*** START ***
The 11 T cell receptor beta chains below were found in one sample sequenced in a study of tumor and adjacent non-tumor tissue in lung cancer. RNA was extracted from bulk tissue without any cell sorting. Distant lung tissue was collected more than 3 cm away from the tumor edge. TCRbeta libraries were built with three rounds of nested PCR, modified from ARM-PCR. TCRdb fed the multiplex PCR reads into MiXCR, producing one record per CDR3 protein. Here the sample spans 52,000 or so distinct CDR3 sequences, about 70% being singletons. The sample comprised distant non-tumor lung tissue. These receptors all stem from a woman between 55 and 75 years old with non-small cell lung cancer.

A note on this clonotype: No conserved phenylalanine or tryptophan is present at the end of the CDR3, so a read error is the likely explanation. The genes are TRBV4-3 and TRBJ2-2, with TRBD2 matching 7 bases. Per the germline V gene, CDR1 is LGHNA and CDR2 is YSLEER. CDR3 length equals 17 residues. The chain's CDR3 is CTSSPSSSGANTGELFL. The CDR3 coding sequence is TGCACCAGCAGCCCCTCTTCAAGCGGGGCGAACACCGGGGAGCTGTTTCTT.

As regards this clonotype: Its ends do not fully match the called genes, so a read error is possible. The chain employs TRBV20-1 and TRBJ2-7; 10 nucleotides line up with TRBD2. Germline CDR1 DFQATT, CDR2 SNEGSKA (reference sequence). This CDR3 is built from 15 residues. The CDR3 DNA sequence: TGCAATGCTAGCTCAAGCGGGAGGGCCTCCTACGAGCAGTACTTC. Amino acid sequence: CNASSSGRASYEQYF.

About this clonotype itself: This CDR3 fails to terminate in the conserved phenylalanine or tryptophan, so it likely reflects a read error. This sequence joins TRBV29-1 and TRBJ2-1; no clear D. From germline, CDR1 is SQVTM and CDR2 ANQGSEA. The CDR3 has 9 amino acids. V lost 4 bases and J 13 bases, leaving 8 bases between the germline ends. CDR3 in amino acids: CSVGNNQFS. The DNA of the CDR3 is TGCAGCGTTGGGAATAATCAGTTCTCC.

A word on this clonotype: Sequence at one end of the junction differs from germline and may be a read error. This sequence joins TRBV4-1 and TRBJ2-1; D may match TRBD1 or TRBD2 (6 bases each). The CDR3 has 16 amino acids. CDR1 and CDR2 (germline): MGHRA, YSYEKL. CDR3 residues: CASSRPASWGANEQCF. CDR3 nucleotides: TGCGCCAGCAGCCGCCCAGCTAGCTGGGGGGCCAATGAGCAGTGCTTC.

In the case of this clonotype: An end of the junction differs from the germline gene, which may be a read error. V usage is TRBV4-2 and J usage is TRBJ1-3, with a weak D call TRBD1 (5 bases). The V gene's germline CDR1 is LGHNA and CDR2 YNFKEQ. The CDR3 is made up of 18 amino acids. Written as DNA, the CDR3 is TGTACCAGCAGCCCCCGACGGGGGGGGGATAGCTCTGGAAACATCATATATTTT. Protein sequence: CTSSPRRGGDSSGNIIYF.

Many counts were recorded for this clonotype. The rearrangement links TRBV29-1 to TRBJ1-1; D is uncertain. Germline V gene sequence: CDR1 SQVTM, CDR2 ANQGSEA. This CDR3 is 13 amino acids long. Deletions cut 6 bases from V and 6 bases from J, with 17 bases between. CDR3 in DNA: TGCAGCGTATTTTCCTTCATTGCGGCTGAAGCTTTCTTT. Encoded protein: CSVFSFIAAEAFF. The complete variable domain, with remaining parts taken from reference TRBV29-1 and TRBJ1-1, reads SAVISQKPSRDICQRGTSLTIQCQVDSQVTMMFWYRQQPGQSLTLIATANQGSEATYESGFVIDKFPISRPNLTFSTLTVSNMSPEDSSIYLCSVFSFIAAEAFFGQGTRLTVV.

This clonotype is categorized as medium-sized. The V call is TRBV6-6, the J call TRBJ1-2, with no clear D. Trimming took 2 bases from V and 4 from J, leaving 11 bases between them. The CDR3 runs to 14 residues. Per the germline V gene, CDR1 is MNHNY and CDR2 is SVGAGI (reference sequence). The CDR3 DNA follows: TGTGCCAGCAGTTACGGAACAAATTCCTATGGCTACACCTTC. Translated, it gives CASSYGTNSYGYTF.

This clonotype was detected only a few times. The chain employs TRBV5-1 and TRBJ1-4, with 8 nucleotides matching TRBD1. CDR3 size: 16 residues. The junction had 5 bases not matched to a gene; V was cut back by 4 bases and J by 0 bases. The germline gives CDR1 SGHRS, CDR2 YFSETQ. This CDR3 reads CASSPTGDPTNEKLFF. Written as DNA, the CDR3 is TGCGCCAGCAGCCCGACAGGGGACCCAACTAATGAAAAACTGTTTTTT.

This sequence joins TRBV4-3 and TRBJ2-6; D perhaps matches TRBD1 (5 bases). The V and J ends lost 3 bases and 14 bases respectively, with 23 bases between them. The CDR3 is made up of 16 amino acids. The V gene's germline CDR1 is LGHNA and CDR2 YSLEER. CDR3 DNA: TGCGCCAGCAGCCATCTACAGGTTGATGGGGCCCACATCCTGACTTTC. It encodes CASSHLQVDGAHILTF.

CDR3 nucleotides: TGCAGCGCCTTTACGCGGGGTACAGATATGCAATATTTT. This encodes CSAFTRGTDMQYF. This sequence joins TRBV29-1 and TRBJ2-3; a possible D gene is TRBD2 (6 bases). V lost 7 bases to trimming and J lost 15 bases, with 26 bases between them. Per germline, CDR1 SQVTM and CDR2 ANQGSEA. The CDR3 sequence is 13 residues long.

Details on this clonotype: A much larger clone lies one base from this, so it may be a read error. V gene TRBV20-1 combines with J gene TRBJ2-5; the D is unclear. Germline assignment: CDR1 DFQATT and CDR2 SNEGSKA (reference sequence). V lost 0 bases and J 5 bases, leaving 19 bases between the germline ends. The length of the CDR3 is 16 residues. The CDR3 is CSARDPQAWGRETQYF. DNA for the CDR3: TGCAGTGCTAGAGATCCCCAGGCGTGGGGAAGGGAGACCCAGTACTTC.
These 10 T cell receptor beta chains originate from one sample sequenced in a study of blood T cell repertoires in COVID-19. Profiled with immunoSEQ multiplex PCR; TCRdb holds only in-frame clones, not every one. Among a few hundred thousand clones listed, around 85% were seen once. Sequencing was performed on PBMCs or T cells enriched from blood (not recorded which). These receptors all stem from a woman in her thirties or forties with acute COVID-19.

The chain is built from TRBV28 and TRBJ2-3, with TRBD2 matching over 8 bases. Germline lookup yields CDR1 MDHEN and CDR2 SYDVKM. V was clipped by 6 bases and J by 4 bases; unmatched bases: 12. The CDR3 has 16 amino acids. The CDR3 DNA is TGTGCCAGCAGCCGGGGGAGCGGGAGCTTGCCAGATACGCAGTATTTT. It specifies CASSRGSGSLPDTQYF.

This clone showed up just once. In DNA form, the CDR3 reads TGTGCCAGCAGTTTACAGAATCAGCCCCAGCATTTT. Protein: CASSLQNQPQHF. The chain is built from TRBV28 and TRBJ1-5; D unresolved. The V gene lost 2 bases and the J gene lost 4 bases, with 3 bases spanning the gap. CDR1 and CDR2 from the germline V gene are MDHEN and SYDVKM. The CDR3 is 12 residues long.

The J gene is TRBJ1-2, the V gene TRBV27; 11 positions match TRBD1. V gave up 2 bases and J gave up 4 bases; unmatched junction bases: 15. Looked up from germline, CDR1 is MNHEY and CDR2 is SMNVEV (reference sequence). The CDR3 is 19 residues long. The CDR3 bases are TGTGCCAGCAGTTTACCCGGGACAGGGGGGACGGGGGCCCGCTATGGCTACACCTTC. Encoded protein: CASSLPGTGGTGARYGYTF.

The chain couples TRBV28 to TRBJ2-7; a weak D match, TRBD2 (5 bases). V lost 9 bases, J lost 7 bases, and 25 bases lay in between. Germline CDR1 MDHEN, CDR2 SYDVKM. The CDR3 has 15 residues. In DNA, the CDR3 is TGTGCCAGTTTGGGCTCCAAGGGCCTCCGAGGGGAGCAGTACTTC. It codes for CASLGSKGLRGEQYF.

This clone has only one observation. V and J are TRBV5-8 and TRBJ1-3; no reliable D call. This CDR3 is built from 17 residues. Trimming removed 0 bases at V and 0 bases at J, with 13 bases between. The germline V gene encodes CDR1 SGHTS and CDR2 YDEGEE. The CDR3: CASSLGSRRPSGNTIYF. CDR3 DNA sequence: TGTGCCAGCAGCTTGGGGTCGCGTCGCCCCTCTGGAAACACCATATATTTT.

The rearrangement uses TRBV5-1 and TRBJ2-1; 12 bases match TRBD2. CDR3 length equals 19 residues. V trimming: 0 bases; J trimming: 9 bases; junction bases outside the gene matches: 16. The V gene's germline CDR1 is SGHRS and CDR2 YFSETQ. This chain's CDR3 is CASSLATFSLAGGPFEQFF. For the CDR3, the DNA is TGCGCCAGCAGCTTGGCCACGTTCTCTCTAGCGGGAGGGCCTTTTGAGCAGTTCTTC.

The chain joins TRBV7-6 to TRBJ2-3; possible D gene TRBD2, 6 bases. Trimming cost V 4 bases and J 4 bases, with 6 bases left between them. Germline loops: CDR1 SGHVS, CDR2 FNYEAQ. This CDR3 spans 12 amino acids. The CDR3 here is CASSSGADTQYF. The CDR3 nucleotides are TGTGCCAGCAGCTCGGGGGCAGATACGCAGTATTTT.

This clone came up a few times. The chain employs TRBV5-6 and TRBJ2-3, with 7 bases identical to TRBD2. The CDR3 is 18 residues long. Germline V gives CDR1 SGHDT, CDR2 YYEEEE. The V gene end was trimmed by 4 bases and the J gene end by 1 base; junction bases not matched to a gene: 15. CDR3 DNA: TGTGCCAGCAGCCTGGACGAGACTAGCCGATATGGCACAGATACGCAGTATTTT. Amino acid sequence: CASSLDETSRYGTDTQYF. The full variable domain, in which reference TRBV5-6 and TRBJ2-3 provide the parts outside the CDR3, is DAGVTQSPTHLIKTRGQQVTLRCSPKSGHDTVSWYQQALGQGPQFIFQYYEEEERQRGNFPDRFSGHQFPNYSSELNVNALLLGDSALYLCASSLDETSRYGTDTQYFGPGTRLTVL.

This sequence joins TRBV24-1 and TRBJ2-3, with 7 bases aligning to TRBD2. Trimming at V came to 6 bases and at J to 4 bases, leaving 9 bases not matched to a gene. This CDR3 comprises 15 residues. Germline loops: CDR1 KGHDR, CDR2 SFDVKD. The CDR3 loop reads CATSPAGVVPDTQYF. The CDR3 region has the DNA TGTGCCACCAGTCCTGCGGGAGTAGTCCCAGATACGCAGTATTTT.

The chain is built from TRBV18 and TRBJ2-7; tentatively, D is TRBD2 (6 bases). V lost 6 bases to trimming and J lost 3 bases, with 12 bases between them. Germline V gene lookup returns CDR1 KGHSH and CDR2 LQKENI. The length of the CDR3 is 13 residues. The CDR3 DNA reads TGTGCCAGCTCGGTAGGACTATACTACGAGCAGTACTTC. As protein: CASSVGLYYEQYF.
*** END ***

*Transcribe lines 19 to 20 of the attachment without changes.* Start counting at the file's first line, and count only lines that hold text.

The rearrangement uses TRBV5-1 and TRBJ2-1; 12 bases match TRBD2. CDR3 length equals 19 residues. V trimming: 0 bases; J trimming: 9 bases; junction bases outside the gene matches: 16. The V gene's germline CDR1 is SGHRS and CDR2 YFSETQ. This chain's CDR3 is CASSLATFSLAGGPFEQFF. For the CDR3, the DNA is TGCGCCAGCAGCTTGGCCACGTTCTCTCTAGCGGGAGGGCCTTTTGAGCAGTTCTTC.

The chain joins TRBV7-6 to TRBJ2-3; possible D gene TRBD2, 6 bases. Trimming cost V 4 bases and J 4 bases, with 6 bases left between them. Germline loops: CDR1 SGHVS, CDR2 FNYEAQ. This CDR3 spans 12 amino acids. The CDR3 here is CASSSGADTQYF. The CDR3 nucleotides are TGTGCCAGCAGCTCGGGGGCAGATACGCAGTATTTT.